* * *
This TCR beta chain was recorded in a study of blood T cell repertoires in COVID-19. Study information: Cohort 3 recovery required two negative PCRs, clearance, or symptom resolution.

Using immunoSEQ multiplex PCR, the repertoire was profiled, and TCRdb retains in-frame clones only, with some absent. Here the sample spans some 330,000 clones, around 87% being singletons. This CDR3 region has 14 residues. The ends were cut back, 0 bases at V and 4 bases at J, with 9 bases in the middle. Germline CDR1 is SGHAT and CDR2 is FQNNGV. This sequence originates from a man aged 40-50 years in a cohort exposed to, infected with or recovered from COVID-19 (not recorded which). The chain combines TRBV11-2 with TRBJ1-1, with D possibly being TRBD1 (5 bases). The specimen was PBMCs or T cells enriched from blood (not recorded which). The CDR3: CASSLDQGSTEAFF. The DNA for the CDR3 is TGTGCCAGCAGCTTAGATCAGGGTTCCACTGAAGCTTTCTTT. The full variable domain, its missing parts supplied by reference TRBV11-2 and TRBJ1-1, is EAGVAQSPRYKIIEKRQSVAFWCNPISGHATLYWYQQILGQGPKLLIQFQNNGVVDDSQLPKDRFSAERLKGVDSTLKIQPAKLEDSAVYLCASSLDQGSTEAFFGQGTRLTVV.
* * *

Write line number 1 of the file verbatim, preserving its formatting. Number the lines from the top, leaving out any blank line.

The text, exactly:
This TCR beta chain was recorded in a study of blood T cell repertoires in COVID-19. Study information: Cohort 3 recovery required two negative PCRs, clearance, or symptom resolution.